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WineSpeed | Gosset

Weekly insights from veteran wine writer Karen MacNeil

Margaret River, Australia. Photo by Nick Rains/Corbis

Gosset | Grande Réserve Brut Champagne NV

(Champagne, France) $50

What does finesse mean? The first time I heard that term I was a young writer, and I imagined that finesse was immediately knowable like “oaky” or “tannic” were knowable. But now I understand that finesse is the white space on the page. It’s the jewelry you took off. It’s the exquisite sense that what could have been done, wasn’t done. Or said. And so what’s left is a certain excitement because you’re close to something true and pure. Gosset (go SAY) Grande Réserve is all about finesse. Founded in 1584, the house of Gosset made still wines before making sparkling. It is the oldest wine firm in the Champagne region, and its Champagne is fitting to drink today, National Champagne Day. (12% abv)

95 points KM

Available at K&L Wines

Tempranillo, the Spanish grape most famous for its starring role in Rioja, has a different name in nearly every region in which it’s grown.  Which of the following is not one of Rioja’s aliases?

A. Ull de llebre
B. Tinta de Toro
C. Tinta barroca
D. Tinta roriz

Scroll down for the answer!

The Other Side of Champagne

While Champagne is usually associated with toasting to good cheer, it’s perhaps important to remember that the Champagne region has had a difficult past. Located in northeastern France, Champagne lies directly along the route from Germany to Paris. During both World Wars, the vineyards here were a battlefield furrowed with trenches and gutted with shell holes. Many vines were uprooted, shrouded in poison gas, or killed by disease and neglect. With most men at war, women and children were left to harvest whatever grapes remained and make what wine they could. By the end of World War I alone, 40 percent of Champagne’s vines had disappeared, and in the main village of Reims, only a handful of Champagne firms remained intact.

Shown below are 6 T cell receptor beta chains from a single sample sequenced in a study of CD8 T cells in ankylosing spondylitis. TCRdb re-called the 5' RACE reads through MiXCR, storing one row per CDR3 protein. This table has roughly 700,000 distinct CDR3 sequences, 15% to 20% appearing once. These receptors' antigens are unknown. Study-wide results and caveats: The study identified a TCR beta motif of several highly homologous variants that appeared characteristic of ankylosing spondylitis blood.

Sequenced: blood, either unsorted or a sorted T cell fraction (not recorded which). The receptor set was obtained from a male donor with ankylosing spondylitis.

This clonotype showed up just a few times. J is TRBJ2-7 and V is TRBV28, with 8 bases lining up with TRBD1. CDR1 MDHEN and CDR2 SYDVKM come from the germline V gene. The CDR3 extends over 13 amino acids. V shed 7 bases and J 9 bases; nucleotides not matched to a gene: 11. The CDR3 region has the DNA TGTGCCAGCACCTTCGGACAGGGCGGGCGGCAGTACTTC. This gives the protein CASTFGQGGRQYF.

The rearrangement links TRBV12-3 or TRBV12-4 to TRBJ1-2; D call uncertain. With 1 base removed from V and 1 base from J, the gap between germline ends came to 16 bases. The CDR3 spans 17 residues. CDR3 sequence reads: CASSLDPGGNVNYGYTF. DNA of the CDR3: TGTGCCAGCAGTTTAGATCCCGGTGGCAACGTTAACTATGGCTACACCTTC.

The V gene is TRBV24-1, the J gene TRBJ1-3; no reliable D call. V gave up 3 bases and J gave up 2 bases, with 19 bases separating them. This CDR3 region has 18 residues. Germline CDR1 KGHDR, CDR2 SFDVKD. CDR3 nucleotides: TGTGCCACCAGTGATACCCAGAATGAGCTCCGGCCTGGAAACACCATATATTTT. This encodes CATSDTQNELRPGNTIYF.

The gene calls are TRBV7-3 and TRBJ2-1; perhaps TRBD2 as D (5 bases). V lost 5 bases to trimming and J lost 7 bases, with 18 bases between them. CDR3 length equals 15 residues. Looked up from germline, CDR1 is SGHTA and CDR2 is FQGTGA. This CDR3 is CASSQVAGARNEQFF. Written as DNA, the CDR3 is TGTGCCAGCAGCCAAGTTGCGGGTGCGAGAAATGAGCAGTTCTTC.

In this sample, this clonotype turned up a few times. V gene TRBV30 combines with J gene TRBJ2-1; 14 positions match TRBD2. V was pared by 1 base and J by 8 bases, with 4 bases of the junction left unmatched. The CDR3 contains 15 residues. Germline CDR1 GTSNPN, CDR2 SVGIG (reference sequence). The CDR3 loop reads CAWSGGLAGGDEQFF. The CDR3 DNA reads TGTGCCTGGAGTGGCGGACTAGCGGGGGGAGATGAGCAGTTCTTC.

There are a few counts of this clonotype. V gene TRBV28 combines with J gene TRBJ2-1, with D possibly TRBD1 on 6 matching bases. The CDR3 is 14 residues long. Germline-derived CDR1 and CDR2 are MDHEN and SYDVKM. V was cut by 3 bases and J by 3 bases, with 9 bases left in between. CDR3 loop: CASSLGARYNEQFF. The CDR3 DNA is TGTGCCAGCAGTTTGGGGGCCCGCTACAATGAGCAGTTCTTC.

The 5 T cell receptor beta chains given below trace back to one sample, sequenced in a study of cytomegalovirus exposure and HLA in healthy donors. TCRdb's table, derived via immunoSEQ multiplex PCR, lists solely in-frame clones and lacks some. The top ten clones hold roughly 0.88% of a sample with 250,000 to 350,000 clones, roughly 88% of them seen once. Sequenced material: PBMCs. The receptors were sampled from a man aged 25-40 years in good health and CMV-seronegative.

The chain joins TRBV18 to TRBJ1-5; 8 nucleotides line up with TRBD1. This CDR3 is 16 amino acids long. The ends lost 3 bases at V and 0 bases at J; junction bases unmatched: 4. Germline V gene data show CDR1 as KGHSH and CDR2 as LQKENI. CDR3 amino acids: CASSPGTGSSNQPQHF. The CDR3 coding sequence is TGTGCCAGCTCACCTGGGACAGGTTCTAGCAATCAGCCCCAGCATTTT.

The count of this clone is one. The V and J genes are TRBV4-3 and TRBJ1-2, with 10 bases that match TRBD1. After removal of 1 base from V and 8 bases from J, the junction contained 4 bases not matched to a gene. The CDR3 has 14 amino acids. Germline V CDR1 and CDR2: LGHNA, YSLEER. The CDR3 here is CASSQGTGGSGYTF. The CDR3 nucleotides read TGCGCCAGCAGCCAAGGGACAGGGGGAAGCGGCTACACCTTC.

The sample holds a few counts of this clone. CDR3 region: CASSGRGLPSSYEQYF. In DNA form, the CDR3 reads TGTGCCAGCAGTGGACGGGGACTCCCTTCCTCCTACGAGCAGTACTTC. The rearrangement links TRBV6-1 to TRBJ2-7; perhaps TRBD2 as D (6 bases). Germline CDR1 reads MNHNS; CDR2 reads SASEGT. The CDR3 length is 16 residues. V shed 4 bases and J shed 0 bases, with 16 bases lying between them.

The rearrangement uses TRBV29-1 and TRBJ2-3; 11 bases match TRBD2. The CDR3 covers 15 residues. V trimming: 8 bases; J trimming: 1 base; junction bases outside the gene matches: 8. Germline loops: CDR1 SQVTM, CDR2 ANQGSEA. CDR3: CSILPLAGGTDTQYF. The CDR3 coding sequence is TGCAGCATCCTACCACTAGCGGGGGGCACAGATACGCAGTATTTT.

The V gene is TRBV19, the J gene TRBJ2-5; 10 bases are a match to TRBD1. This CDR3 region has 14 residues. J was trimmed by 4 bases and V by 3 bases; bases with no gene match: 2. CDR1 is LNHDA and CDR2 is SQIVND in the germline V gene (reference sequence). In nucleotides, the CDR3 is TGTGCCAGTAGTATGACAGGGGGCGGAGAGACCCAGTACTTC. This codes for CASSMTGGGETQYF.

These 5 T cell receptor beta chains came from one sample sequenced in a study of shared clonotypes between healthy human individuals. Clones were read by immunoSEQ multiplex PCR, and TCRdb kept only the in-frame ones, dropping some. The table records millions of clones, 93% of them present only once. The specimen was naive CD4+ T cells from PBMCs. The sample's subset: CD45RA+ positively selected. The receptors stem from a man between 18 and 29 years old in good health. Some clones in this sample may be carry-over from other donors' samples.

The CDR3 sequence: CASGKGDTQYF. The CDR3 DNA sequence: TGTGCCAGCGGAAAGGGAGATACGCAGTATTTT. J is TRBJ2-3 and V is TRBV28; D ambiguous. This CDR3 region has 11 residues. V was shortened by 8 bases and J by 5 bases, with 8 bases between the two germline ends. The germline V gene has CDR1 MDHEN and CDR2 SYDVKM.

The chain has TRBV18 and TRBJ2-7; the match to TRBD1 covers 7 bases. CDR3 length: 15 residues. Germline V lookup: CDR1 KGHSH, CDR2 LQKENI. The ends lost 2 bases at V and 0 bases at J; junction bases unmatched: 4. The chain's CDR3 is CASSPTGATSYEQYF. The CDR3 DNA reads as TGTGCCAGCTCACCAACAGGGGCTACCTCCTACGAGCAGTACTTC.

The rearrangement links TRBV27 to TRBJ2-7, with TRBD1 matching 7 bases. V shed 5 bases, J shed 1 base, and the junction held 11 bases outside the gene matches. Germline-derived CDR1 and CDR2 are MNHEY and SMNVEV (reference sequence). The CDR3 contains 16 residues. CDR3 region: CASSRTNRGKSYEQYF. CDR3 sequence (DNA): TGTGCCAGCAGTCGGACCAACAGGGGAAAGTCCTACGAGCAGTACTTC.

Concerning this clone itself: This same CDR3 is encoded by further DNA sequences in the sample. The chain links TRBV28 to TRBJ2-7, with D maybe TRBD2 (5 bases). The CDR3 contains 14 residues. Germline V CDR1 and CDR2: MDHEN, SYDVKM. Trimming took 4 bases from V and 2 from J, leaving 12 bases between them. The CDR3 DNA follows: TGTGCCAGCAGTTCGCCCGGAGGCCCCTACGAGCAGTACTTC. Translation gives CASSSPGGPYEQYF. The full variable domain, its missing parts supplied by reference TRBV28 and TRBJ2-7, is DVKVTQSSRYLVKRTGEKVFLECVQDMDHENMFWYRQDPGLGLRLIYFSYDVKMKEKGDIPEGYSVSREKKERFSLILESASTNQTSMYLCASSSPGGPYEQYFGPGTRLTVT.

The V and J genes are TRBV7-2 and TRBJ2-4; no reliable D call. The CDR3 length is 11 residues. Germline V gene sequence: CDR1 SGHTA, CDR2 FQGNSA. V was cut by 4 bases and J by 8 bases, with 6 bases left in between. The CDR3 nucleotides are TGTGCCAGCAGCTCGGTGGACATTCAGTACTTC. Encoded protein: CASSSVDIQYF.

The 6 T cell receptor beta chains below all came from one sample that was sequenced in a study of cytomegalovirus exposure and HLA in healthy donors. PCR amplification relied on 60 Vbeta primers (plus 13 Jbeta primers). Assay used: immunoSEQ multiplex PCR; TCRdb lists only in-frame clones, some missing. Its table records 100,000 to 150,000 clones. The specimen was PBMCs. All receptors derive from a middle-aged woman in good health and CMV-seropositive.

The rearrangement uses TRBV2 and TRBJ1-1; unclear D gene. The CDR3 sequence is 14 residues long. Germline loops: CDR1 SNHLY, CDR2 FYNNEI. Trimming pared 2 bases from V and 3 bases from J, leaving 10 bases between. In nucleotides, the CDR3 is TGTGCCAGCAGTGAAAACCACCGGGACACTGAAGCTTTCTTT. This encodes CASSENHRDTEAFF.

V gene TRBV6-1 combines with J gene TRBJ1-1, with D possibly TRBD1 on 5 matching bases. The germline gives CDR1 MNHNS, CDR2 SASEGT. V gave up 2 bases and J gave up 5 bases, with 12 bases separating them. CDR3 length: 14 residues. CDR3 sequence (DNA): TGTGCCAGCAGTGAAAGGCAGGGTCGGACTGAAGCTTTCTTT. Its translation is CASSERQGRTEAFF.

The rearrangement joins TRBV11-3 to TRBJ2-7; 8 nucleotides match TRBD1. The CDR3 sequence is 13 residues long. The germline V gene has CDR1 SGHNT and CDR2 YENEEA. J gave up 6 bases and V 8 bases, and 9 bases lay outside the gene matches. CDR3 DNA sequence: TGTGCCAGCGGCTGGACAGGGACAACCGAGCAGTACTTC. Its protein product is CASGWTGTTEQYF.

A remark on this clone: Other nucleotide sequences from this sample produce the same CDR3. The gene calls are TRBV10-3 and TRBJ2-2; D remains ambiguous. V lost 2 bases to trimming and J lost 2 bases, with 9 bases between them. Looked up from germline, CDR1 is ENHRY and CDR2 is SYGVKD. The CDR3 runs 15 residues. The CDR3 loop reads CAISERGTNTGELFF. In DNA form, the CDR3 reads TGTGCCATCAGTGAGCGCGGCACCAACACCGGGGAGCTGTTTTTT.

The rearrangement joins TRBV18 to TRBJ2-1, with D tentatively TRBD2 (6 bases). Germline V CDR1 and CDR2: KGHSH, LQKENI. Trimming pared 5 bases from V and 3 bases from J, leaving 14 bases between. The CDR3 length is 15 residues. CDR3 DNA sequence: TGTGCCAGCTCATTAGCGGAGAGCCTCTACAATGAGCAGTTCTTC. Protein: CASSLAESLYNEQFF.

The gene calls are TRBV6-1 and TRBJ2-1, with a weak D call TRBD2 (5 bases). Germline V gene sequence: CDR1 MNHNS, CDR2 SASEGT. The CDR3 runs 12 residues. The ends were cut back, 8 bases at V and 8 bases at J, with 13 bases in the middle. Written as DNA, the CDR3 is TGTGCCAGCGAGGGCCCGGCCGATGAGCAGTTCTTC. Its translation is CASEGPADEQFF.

Percentage of grapes that were picked in the Napa Valley and in Sonoma County before the onset of the recent fires that destroyed vineyards and properties there, as well as in Mendocino and Solano County. The three main fires still burning are now 80 percent or more contained. The full impact effect of smoke taint on grapes still hanging is not yet known. Look for a future WineSpeed Blog on that topic. And for ways to help wine country during this difficult time, consult this list of organizations that are providing assistance.

Remember gentleman, it’s not just France we are fighting for; it’s Champagne!

—Winston Churchill (1908–1965), Prime Minister of England

Jammy

The word jammy is usually used to describe a wine with a dense, concentrated berry aroma or flavor, as with jam itself. Jammy wines often also have a thick, mouthfilling texture. Full-bodied, red zinfandel is often described as jammy.

Steals under $20

CÔTÉ MAS
Crémant de Limoux Brut Rosé NV (Limoux, Languedoc-Roussillon, France) $15
Got a party to go to? This is like fresh berries on a cloud. Much better than most inexpensive sparklers.

FERRATON PÈRE ET FILS
“Samorëns” Blanc 2016 (Côtes du Rhône, France) $15
A delicious round white wine like the kind you’d find in a zillion French bistros. Where’s the roast chicken?

PODERI DI LUIGI EINAUDI
Dolcetto Dogliani DOCG 2015 (Dogliani, Piedmont, Italy) $18
A savory, deliciously bitter sleek red. Make sure lasagna is on the table (or something with lots of cheese and evoo).

Got a wine question for Karen? Great. She loves questions, and chances are, she’s got an answer. Send your question to AskKaren@winespeed.com.

C. Tinta barroca, one of the red varieties used in the production of Port is not the same as tempranillo. The rest are.  Ull de llebre (“eye of the hare”) is what tempranillo is called in the Penedés region of northeastern Spain. Tinta de Toro is what tempranillo is called near the town of Toro. And tinta roriz is tempranillo’s name in much of northern Portugal. In Spanish, temprano means early; the grape’s name is thought to have originated because tempranillo ripens earlier than garnacha (grenache), its blending partner in much of Spain.

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